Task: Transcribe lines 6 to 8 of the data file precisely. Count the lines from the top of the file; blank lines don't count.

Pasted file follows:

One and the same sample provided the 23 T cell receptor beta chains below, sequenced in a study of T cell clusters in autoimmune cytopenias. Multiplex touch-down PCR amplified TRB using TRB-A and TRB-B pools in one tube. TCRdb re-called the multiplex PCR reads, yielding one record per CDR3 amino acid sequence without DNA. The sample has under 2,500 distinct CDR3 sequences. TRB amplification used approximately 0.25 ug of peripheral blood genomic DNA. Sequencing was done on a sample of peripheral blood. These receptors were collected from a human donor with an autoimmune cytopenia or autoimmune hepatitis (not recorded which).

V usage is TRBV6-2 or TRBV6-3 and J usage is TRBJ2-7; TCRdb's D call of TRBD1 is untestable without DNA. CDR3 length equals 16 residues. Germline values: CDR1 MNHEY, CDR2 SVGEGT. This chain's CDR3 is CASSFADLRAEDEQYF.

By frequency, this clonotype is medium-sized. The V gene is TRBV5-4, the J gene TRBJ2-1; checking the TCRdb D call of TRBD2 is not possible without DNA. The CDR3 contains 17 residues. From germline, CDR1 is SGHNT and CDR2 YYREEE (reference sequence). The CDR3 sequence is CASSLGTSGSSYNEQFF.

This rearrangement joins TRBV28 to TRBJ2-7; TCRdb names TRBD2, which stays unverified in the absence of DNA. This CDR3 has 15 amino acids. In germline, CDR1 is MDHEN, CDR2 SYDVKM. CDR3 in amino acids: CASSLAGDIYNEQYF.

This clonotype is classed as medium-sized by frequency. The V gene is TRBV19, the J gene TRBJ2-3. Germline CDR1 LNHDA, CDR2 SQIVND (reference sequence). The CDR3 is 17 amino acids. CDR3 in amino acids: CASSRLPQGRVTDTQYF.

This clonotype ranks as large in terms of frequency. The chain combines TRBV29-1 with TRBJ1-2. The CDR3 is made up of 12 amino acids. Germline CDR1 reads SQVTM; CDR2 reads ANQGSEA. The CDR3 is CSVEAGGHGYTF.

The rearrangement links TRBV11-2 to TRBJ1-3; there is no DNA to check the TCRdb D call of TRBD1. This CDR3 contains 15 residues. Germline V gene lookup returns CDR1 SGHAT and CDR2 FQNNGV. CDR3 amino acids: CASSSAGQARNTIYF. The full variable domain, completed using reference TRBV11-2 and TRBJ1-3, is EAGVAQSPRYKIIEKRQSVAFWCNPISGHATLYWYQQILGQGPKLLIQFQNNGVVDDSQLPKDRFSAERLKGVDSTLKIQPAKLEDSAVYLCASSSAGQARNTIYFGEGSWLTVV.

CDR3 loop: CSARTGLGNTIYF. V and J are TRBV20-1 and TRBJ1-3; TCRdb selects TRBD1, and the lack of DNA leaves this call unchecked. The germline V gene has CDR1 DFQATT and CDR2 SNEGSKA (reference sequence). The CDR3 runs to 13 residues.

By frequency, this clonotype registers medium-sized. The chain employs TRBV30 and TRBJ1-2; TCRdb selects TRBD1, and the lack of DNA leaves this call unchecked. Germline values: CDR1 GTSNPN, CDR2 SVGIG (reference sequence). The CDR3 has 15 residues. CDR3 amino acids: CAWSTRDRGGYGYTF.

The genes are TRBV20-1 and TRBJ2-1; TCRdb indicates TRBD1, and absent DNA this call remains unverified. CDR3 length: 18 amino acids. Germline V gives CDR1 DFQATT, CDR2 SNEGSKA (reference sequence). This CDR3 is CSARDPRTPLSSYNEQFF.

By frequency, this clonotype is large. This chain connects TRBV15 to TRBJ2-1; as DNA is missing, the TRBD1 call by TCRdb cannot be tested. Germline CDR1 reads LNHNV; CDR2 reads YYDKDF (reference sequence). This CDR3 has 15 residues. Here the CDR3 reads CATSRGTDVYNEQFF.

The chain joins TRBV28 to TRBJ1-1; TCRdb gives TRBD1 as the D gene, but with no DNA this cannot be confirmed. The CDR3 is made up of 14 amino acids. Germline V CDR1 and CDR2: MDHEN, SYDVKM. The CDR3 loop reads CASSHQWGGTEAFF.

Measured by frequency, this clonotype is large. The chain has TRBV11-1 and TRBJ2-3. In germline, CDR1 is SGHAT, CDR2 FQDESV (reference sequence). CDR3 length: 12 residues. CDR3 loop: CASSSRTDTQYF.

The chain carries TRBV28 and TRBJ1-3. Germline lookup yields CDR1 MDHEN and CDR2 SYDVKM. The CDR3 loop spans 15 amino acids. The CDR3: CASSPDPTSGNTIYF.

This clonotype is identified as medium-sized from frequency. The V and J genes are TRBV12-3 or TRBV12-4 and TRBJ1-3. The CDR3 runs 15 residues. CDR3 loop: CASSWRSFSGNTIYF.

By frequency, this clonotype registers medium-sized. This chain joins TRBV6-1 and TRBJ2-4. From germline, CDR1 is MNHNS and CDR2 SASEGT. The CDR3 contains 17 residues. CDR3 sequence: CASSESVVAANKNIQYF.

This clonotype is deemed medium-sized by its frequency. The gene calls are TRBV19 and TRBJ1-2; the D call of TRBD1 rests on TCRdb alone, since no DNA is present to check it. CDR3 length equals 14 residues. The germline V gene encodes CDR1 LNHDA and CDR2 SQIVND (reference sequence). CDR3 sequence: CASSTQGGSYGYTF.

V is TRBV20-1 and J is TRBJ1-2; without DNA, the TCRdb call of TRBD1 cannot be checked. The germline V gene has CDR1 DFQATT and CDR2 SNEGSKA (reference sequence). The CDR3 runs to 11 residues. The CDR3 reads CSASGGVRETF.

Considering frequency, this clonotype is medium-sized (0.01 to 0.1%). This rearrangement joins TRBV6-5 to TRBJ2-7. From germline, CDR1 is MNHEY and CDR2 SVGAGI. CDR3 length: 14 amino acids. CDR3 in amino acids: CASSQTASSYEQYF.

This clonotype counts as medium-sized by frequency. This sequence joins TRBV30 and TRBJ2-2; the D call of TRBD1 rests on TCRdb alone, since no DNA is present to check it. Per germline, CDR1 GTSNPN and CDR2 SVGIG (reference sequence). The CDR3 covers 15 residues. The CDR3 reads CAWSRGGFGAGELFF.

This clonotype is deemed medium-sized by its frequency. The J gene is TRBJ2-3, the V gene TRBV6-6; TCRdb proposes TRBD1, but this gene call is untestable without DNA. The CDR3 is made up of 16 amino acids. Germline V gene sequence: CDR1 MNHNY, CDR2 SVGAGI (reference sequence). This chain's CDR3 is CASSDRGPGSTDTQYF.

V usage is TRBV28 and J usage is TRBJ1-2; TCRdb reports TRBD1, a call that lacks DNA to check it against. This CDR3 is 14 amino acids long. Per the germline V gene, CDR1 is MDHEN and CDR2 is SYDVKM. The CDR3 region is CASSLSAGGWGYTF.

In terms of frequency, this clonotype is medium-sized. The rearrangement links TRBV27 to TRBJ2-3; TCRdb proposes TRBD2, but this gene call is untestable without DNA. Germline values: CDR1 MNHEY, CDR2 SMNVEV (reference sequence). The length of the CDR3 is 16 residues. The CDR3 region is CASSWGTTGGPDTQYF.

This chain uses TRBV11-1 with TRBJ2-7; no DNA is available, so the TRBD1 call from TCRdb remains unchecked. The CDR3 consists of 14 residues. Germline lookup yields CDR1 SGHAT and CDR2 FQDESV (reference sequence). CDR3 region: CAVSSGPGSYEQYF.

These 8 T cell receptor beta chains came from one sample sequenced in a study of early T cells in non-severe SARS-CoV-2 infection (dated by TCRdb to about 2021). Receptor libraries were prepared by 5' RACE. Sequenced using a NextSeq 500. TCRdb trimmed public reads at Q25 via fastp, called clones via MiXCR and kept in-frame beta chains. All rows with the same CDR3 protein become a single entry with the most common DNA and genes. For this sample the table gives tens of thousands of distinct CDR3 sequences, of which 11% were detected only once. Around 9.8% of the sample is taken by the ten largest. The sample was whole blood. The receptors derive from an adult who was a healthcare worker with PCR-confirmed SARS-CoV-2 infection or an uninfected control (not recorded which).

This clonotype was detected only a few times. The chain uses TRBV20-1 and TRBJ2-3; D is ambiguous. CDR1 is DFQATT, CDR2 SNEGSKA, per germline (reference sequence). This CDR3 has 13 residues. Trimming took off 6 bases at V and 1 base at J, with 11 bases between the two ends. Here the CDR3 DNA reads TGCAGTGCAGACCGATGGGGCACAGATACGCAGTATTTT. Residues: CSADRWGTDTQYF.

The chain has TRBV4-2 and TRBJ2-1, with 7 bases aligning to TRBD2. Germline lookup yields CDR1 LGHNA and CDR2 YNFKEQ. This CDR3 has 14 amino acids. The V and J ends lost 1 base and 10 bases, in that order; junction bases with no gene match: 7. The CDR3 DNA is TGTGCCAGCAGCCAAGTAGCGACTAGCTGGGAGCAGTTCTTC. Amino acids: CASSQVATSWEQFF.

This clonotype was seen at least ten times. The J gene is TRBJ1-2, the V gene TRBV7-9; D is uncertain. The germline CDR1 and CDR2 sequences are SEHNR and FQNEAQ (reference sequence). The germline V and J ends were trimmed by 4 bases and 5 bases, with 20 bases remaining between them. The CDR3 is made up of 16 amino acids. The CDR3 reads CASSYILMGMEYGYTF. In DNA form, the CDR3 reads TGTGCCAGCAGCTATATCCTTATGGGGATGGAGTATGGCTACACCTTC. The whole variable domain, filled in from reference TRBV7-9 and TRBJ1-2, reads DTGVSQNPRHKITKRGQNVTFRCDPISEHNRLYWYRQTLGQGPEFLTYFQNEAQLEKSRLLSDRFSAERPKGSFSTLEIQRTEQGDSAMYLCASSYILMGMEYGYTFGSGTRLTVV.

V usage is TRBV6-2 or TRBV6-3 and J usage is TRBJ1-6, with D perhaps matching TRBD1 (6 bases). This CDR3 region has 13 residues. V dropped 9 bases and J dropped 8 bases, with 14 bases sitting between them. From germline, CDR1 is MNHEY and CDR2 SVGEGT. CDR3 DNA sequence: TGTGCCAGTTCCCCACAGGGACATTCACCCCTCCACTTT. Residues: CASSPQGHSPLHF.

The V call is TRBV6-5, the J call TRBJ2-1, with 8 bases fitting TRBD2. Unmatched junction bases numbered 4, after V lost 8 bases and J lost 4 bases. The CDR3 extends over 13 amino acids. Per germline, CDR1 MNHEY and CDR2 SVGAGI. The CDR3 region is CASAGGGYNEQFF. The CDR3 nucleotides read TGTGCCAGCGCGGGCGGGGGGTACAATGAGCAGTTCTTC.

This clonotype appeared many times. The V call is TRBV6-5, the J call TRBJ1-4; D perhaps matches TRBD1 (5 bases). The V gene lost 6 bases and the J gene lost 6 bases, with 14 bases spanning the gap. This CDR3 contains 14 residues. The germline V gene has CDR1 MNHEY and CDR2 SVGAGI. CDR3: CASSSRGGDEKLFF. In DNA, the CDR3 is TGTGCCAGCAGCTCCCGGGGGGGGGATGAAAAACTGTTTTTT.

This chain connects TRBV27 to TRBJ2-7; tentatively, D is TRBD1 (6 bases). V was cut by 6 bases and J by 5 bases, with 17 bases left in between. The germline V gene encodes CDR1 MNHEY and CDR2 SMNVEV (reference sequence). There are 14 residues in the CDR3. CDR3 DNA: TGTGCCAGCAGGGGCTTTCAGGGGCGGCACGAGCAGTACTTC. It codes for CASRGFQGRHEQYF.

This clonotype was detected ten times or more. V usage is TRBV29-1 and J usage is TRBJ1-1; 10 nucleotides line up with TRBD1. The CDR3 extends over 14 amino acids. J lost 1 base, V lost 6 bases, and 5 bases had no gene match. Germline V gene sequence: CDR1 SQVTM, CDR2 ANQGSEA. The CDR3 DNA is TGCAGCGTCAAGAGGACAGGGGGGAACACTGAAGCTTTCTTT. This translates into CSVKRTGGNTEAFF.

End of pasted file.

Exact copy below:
This clonotype ranks as large in terms of frequency. The chain combines TRBV29-1 with TRBJ1-2. The CDR3 is made up of 12 amino acids. Germline CDR1 reads SQVTM; CDR2 reads ANQGSEA. The CDR3 is CSVEAGGHGYTF.

The rearrangement links TRBV11-2 to TRBJ1-3; there is no DNA to check the TCRdb D call of TRBD1. This CDR3 contains 15 residues. Germline V gene lookup returns CDR1 SGHAT and CDR2 FQNNGV. CDR3 amino acids: CASSSAGQARNTIYF. The full variable domain, completed using reference TRBV11-2 and TRBJ1-3, is EAGVAQSPRYKIIEKRQSVAFWCNPISGHATLYWYQQILGQGPKLLIQFQNNGVVDDSQLPKDRFSAERLKGVDSTLKIQPAKLEDSAVYLCASSSAGQARNTIYFGEGSWLTVV.

CDR3 loop: CSARTGLGNTIYF. V and J are TRBV20-1 and TRBJ1-3; TCRdb selects TRBD1, and the lack of DNA leaves this call unchecked. The germline V gene has CDR1 DFQATT and CDR2 SNEGSKA (reference sequence). The CDR3 runs to 13 residues.